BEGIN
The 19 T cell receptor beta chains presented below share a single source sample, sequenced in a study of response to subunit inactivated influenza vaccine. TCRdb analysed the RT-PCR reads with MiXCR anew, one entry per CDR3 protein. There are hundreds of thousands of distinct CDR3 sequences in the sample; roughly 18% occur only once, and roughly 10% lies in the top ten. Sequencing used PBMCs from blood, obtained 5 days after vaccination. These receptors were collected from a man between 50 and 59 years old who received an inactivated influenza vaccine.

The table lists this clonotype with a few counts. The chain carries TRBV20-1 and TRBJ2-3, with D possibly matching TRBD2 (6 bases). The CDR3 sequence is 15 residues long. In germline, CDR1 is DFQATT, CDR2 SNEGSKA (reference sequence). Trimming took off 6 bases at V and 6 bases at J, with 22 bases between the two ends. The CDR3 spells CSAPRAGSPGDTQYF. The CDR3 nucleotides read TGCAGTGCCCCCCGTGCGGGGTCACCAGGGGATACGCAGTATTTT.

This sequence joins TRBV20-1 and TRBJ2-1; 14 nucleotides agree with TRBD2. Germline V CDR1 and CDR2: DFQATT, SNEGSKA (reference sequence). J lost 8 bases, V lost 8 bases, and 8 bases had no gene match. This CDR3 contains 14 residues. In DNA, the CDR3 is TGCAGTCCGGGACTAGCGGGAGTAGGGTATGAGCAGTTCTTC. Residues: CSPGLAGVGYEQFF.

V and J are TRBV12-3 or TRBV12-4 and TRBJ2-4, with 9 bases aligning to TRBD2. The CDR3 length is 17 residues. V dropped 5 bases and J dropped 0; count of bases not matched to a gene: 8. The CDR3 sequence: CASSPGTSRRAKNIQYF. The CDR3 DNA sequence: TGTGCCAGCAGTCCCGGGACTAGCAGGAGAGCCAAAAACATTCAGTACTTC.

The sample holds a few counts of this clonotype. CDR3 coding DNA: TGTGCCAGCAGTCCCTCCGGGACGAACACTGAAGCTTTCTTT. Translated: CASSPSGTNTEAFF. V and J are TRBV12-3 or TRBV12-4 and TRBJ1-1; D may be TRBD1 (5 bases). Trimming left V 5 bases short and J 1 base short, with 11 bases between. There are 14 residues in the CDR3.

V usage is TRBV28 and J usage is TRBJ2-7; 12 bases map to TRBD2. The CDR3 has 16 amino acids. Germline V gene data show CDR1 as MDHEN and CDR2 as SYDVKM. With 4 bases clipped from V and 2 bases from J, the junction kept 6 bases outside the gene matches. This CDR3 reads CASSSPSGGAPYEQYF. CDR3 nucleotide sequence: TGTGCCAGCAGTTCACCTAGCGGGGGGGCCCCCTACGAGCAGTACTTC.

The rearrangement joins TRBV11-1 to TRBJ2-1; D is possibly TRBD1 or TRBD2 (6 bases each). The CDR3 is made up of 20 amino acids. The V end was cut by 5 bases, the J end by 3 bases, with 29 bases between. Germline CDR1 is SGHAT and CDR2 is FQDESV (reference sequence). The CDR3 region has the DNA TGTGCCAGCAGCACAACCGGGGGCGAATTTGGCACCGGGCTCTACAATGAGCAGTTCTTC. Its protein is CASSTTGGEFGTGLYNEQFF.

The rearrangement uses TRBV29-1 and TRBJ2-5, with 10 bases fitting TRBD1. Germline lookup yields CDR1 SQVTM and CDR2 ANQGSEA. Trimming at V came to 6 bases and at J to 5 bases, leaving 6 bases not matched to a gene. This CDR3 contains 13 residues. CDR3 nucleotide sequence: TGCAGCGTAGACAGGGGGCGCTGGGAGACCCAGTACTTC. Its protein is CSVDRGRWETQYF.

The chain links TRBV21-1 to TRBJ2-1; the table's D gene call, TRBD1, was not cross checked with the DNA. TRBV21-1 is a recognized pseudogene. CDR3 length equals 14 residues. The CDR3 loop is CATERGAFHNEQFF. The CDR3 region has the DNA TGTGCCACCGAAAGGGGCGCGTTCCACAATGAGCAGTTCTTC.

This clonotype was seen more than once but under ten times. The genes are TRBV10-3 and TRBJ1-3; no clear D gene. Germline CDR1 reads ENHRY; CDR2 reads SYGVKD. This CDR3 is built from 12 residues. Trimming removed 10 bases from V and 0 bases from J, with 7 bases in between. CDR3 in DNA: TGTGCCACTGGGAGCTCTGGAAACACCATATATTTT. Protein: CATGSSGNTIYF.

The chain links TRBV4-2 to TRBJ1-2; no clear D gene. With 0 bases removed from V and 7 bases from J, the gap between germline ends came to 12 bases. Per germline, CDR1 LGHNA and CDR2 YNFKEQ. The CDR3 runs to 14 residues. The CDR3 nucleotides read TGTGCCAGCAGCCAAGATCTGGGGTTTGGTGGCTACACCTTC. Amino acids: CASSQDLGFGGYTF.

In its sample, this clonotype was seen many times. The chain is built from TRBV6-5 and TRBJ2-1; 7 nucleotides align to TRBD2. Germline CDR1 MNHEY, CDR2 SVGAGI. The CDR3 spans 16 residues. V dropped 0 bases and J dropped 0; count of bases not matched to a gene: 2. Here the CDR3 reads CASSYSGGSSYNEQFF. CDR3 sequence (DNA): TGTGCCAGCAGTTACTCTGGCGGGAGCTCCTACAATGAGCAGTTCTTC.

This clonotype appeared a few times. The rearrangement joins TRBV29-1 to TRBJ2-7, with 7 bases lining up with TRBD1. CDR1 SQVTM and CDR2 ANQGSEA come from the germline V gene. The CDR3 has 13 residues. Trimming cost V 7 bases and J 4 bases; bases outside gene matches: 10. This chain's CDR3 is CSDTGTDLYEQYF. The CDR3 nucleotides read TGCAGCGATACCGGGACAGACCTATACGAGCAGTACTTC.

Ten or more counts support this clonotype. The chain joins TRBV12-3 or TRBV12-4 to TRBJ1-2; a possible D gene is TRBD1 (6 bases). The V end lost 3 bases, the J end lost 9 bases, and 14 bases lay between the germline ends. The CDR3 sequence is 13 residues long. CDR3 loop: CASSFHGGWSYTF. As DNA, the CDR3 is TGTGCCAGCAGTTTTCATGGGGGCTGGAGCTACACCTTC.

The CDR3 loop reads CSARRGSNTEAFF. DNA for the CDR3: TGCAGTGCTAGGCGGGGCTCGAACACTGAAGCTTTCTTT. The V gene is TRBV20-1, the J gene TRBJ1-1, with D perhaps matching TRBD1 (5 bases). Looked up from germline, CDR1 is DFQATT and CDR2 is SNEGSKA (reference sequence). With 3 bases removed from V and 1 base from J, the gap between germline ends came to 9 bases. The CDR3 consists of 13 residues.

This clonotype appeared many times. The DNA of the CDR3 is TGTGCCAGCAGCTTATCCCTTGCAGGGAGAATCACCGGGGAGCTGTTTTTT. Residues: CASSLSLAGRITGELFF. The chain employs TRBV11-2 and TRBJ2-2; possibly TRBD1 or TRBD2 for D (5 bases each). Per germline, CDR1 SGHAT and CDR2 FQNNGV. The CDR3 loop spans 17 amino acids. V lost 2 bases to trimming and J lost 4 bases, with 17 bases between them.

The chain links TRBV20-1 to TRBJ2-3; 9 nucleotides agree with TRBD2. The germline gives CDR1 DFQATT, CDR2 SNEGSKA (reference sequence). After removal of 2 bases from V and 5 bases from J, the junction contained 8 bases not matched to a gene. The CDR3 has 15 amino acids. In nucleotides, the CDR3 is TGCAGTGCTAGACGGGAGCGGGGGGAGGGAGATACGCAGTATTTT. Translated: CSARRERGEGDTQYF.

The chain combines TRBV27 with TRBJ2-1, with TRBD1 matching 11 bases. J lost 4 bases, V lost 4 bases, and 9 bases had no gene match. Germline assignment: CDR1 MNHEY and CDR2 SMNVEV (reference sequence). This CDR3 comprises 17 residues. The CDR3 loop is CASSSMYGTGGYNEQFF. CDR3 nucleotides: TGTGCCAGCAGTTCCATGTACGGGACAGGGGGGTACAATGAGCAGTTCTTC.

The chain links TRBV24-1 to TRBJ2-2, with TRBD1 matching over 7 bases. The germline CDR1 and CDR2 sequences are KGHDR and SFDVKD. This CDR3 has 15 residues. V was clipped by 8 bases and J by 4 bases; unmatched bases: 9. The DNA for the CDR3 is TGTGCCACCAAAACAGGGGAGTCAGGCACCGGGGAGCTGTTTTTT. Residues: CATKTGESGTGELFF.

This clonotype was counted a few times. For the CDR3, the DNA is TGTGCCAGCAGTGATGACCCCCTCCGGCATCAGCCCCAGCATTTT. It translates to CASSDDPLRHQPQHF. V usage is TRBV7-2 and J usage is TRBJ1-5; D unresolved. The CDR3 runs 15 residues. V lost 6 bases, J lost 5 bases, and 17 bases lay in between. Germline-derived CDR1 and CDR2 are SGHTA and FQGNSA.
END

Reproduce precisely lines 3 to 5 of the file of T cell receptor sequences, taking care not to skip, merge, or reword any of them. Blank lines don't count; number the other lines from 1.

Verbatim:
This sequence joins TRBV20-1 and TRBJ2-1; 14 nucleotides agree with TRBD2. Germline V CDR1 and CDR2: DFQATT, SNEGSKA (reference sequence). J lost 8 bases, V lost 8 bases, and 8 bases had no gene match. This CDR3 contains 14 residues. In DNA, the CDR3 is TGCAGTCCGGGACTAGCGGGAGTAGGGTATGAGCAGTTCTTC. Residues: CSPGLAGVGYEQFF.

V and J are TRBV12-3 or TRBV12-4 and TRBJ2-4, with 9 bases aligning to TRBD2. The CDR3 length is 17 residues. V dropped 5 bases and J dropped 0; count of bases not matched to a gene: 8. The CDR3 sequence: CASSPGTSRRAKNIQYF. The CDR3 DNA sequence: TGTGCCAGCAGTCCCGGGACTAGCAGGAGAGCCAAAAACATTCAGTACTTC.

The sample holds a few counts of this clonotype. CDR3 coding DNA: TGTGCCAGCAGTCCCTCCGGGACGAACACTGAAGCTTTCTTT. Translated: CASSPSGTNTEAFF. V and J are TRBV12-3 or TRBV12-4 and TRBJ1-1; D may be TRBD1 (5 bases). Trimming left V 5 bases short and J 1 base short, with 11 bases between. There are 14 residues in the CDR3.